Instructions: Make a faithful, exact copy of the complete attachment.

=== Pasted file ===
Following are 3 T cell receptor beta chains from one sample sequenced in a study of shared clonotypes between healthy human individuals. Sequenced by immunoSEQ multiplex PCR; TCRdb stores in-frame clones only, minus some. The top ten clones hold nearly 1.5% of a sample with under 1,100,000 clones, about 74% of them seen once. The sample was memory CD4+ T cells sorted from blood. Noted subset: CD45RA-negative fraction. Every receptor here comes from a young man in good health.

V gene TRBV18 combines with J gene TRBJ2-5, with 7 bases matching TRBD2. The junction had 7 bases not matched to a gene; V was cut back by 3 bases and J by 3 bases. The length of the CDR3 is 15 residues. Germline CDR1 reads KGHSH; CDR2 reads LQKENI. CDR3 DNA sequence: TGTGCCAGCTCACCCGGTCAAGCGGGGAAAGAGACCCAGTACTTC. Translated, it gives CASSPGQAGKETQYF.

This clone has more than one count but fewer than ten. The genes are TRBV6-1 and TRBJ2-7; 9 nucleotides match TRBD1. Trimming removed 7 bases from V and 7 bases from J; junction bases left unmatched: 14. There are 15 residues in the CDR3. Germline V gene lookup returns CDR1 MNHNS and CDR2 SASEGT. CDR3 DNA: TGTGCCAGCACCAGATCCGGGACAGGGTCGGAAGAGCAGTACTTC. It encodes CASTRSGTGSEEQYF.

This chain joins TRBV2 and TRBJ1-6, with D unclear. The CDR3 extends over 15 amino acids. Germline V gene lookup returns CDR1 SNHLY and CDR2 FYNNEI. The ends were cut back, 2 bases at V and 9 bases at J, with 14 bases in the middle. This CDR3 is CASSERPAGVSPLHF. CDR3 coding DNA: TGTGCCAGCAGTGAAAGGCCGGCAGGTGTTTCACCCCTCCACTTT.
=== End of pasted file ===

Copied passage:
Following are 3 T cell receptor beta chains from one sample sequenced in a study of shared clonotypes between healthy human individuals. Sequenced by immunoSEQ multiplex PCR; TCRdb stores in-frame clones only, minus some. The top ten clones hold nearly 1.5% of a sample with under 1,100,000 clones, about 74% of them seen once. The sample was memory CD4+ T cells sorted from blood. Noted subset: CD45RA-negative fraction. Every receptor here comes from a young man in good health.

V gene TRBV18 combines with J gene TRBJ2-5, with 7 bases matching TRBD2. The junction had 7 bases not matched to a gene; V was cut back by 3 bases and J by 3 bases. The length of the CDR3 is 15 residues. Germline CDR1 reads KGHSH; CDR2 reads LQKENI. CDR3 DNA sequence: TGTGCCAGCTCACCCGGTCAAGCGGGGAAAGAGACCCAGTACTTC. Translated, it gives CASSPGQAGKETQYF.

This clone has more than one count but fewer than ten. The genes are TRBV6-1 and TRBJ2-7; 9 nucleotides match TRBD1. Trimming removed 7 bases from V and 7 bases from J; junction bases left unmatched: 14. There are 15 residues in the CDR3. Germline V gene lookup returns CDR1 MNHNS and CDR2 SASEGT. CDR3 DNA: TGTGCCAGCACCAGATCCGGGACAGGGTCGGAAGAGCAGTACTTC. It encodes CASTRSGTGSEEQYF.

This chain joins TRBV2 and TRBJ1-6, with D unclear. The CDR3 extends over 15 amino acids. Germline V gene lookup returns CDR1 SNHLY and CDR2 FYNNEI. The ends were cut back, 2 bases at V and 9 bases at J, with 14 bases in the middle. This CDR3 is CASSERPAGVSPLHF. CDR3 coding DNA: TGTGCCAGCAGTGAAAGGCCGGCAGGTGTTTCACCCCTCCACTTT.